“Giving equal weight to both sides, when one side’s arguments are based on facts and/or reason and the other side’s arguments are based on ideology and/or the irrational, does a disservice to whoever it is that’s reading or seeing the story”

    It’s time credible media outlets just say when someone is wrong. Death Panels? Not exactly. Obama has a balanced budget? Sure, with tons of imaginery accounting gimmicks. Whatever happened to the media debunking irresponsible statements made by politicians or pundits? Today, the media acts as a platform for irresponsible politicians to run their mouth without any facts or critical thinking to get in their way.

    Any interaction that journalists can have with the commentators on their website would be a good thing. Sometimes, we are all prone to hang around “like-minded” individuals so often that we become ignorant, naive, and partisan.

  4. Submitted by Ginny Martin on 04/26/2011 - 11:17 am.

    I find this fascinating as well as the format. I am a skeptic about a lot of things, and this is one of them. Still one of the people I most respected in this world had a fervid belief in UFOs etc., and wrote about them to some extent. Also, one night years ago, in rural Wisconsin where we were staying at a farmhouse I saw a large green lighted “thing” (part of it) at an angle across the road. Then it disappeared. My husband went out the next morning but found no evidence. I still have no idea what (if anything) it was. No, I hadn’t been drinking.

  5. Submitted by Gregory Lang on 04/26/2011 - 02:35 pm.

    Living near MSP airport I have seen hundreds of extremely realistic “UFO” that turn out to be airplanes when they come close. My all time favorite was in the 1970’s when I was walking across the Washington Av bridge top deck. It was a hot summer night with a lot of fog over the river.

    It was a perfect “flying saucer” coming from the south. Everyone on the bridge stopped to watch. When it passed over there was shiny metal with a big black “N” and what sounded like a gas turbine being shut down.

    The “N” was the giveaway but it took me a while to develop an explanation of why it looked so much like a “flying saucer. We were starting to get jumbo jets like the 747 where the size skews distance and speed perceptions. The 747’s had far quieter “fanjet” engines. Heat and saturation humidity muffled sound and distorted running lights. The airplane probably was circling around to use the longest runway and was descending so not much engine throttle.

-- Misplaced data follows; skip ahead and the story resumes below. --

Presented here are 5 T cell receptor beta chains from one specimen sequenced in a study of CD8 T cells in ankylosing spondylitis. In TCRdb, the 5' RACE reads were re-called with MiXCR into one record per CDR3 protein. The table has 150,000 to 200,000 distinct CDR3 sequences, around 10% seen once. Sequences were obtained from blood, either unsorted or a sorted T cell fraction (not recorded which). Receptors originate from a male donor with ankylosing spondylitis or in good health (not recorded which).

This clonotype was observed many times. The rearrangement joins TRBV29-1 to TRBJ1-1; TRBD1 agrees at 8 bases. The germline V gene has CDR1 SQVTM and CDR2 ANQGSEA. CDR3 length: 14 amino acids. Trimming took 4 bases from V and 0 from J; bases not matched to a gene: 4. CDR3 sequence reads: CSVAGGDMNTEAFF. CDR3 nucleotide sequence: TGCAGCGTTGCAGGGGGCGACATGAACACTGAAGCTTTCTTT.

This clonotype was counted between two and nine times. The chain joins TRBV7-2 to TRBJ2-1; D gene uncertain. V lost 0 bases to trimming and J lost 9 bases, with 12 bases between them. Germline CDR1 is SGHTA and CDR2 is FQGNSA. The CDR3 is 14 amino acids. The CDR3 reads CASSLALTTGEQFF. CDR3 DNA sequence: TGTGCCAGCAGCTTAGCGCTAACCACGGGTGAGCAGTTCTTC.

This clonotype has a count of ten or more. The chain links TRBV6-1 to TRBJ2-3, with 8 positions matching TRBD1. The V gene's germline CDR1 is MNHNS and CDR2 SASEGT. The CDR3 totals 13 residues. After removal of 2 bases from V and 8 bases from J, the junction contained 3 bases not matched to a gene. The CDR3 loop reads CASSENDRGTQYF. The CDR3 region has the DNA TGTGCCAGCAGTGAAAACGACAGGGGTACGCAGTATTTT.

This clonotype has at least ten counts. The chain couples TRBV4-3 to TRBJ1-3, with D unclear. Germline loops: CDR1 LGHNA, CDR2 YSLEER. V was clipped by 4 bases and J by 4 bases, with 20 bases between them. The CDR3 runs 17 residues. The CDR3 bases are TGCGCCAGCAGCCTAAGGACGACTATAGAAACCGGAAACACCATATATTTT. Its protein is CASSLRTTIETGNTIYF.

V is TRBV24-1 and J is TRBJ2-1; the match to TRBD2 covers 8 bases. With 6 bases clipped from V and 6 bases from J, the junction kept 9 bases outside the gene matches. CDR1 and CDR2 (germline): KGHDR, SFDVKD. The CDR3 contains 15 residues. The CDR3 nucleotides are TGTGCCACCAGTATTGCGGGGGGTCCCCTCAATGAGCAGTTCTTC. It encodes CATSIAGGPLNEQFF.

The point is that airplane can look a lot like UFO’s.

  6. Submitted by Lance Groth on 04/26/2011 - 03:48 pm.

    While it is true that airplanes can sometimes, to casual observation, appear to be something unknown, those are the types of sightings that are easy to explain and dismiss.

    However, if one takes the time to look into the vast amount of data that has been compiled, there are many cases that defy conventional explanation. Accounts by professional pilots, military officers and astronauts, for example, often coupled with radar returns and physical effects on planes, ground vehicles and ground installations, are not so easy to dismiss. Interceptor jets do not generally chase commercial aircraft or weather balloons, yet they have been observed to chase UFOs, and in some cases, the pilots themselves have testified regarding failed interception attempts.

    An excellent book detailing the need for objective investigation of UFOs, defined in the literal sense as “Unidentified Flying Objects” (not “alien spacecraft”, since this has not been determined) is Leslie Kean’s 2010 book: “UFOs: Generals, Pilots, and Government Officials Go on the Record”

    I must also observe that, once one has seen an object that defies conventional explanation, idle speculation about lights in the sky, misidentified aircraft, weather balloons or Venus on the horizon no longer hold much interest as explanations. Disclosure: I have seen such an object, and one of the red dots on Mr. Guntzel’s map represents my sighting in Pipestone, in 1975. I think the description I filed makes it clear that it was a 3 dimensional object that maneuvered through the air, and was under intelligent control (it appeared to react to my presence), but was not anything conventional – particularly for 1975.

  7. Submitted by Gregory Lang on 04/27/2011 - 04:59 am.

    In case anyone wondered the big black N I referred to was the code letter for Northwest Airlines. Back then 85% of MSP traffic was from NWA.

    I tend to make a casual observation of realistic looking “UFO’s” near MSP. The assumption is that they are all aircraft but the eyes can really play tricks.

  8. Submitted by David Peterson on 04/27/2011 - 04:14 pm.

    Congratulations! I would say if this mapping data will continue, it would be worth investing some time in some real mapping packages as opposed to Google maps. A bunch of points on a map can only reveal so much. Heat maps and other interesting visualizes can be much more telling for certain data sets. If nothing else, invest some time in exploring the other visualizations Google offers.

  9. Submitted by Joe Anderson on 05/26/2011 - 11:36 am.

    Thank you for your maps. I was looking for maps to figure acreage on my farm in northern Minnesota, when I came across your site. With your maps I’m able to get down to 100 feet, which I can’t on google maps (Only 200 feet)and the Farm Service Agency (Only 500 feet).

    You must be using alien technology. 😀